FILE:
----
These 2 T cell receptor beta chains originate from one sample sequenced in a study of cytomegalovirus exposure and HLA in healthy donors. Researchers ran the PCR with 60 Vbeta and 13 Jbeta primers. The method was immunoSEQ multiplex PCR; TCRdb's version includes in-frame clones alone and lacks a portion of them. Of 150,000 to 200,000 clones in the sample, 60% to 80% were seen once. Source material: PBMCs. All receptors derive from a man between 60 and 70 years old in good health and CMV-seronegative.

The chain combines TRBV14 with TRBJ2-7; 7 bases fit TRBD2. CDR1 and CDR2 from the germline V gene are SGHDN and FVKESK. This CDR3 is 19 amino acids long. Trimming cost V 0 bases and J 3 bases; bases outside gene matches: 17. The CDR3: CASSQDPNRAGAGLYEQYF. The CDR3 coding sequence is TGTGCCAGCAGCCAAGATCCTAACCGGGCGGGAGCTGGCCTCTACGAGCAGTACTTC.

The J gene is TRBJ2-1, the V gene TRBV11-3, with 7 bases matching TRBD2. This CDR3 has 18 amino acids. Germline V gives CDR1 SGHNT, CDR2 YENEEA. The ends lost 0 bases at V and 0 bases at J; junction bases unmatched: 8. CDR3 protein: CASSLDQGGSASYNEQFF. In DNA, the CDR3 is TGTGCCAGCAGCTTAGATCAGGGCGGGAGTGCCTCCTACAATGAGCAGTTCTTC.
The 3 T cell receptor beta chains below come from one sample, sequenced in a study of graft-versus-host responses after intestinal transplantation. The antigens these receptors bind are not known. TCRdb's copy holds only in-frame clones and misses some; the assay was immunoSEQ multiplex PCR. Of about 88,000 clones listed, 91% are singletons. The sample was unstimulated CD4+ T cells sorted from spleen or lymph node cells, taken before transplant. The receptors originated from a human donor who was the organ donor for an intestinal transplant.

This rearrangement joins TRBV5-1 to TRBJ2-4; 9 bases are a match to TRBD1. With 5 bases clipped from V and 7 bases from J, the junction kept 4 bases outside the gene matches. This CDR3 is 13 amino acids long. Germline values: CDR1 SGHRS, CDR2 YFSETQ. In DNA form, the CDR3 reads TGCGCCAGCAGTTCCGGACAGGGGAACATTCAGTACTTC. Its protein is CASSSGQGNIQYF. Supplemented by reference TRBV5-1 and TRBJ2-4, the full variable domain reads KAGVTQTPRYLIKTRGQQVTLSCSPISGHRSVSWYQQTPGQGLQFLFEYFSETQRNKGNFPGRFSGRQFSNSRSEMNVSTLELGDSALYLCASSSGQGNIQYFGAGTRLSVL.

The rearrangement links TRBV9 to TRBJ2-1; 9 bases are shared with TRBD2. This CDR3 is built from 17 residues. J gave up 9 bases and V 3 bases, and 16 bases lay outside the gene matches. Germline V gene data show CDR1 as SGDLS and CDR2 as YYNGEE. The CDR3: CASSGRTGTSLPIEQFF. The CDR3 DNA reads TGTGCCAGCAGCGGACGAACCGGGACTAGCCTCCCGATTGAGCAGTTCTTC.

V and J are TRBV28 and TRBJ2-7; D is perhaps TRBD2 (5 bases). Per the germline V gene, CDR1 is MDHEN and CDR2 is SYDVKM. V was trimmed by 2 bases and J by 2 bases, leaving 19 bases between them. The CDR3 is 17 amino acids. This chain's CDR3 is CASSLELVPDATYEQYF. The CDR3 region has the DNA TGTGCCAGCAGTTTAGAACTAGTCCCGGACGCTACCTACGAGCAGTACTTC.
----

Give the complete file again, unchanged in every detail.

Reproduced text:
These 2 T cell receptor beta chains originate from one sample sequenced in a study of cytomegalovirus exposure and HLA in healthy donors. Researchers ran the PCR with 60 Vbeta and 13 Jbeta primers. The method was immunoSEQ multiplex PCR; TCRdb's version includes in-frame clones alone and lacks a portion of them. Of 150,000 to 200,000 clones in the sample, 60% to 80% were seen once. Source material: PBMCs. All receptors derive from a man between 60 and 70 years old in good health and CMV-seronegative.

The chain combines TRBV14 with TRBJ2-7; 7 bases fit TRBD2. CDR1 and CDR2 from the germline V gene are SGHDN and FVKESK. This CDR3 is 19 amino acids long. Trimming cost V 0 bases and J 3 bases; bases outside gene matches: 17. The CDR3: CASSQDPNRAGAGLYEQYF. The CDR3 coding sequence is TGTGCCAGCAGCCAAGATCCTAACCGGGCGGGAGCTGGCCTCTACGAGCAGTACTTC.

The J gene is TRBJ2-1, the V gene TRBV11-3, with 7 bases matching TRBD2. This CDR3 has 18 amino acids. Germline V gives CDR1 SGHNT, CDR2 YENEEA. The ends lost 0 bases at V and 0 bases at J; junction bases unmatched: 8. CDR3 protein: CASSLDQGGSASYNEQFF. In DNA, the CDR3 is TGTGCCAGCAGCTTAGATCAGGGCGGGAGTGCCTCCTACAATGAGCAGTTCTTC.
The 3 T cell receptor beta chains below come from one sample, sequenced in a study of graft-versus-host responses after intestinal transplantation. The antigens these receptors bind are not known. TCRdb's copy holds only in-frame clones and misses some; the assay was immunoSEQ multiplex PCR. Of about 88,000 clones listed, 91% are singletons. The sample was unstimulated CD4+ T cells sorted from spleen or lymph node cells, taken before transplant. The receptors originated from a human donor who was the organ donor for an intestinal transplant.

This rearrangement joins TRBV5-1 to TRBJ2-4; 9 bases are a match to TRBD1. With 5 bases clipped from V and 7 bases from J, the junction kept 4 bases outside the gene matches. This CDR3 is 13 amino acids long. Germline values: CDR1 SGHRS, CDR2 YFSETQ. In DNA form, the CDR3 reads TGCGCCAGCAGTTCCGGACAGGGGAACATTCAGTACTTC. Its protein is CASSSGQGNIQYF. Supplemented by reference TRBV5-1 and TRBJ2-4, the full variable domain reads KAGVTQTPRYLIKTRGQQVTLSCSPISGHRSVSWYQQTPGQGLQFLFEYFSETQRNKGNFPGRFSGRQFSNSRSEMNVSTLELGDSALYLCASSSGQGNIQYFGAGTRLSVL.

The rearrangement links TRBV9 to TRBJ2-1; 9 bases are shared with TRBD2. This CDR3 is built from 17 residues. J gave up 9 bases and V 3 bases, and 16 bases lay outside the gene matches. Germline V gene data show CDR1 as SGDLS and CDR2 as YYNGEE. The CDR3: CASSGRTGTSLPIEQFF. The CDR3 DNA reads TGTGCCAGCAGCGGACGAACCGGGACTAGCCTCCCGATTGAGCAGTTCTTC.

V and J are TRBV28 and TRBJ2-7; D is perhaps TRBD2 (5 bases). Per the germline V gene, CDR1 is MDHEN and CDR2 is SYDVKM. V was trimmed by 2 bases and J by 2 bases, leaving 19 bases between them. The CDR3 is 17 amino acids. This chain's CDR3 is CASSLELVPDATYEQYF. The CDR3 region has the DNA TGTGCCAGCAGTTTAGAACTAGTCCCGGACGCTACCTACGAGCAGTACTTC.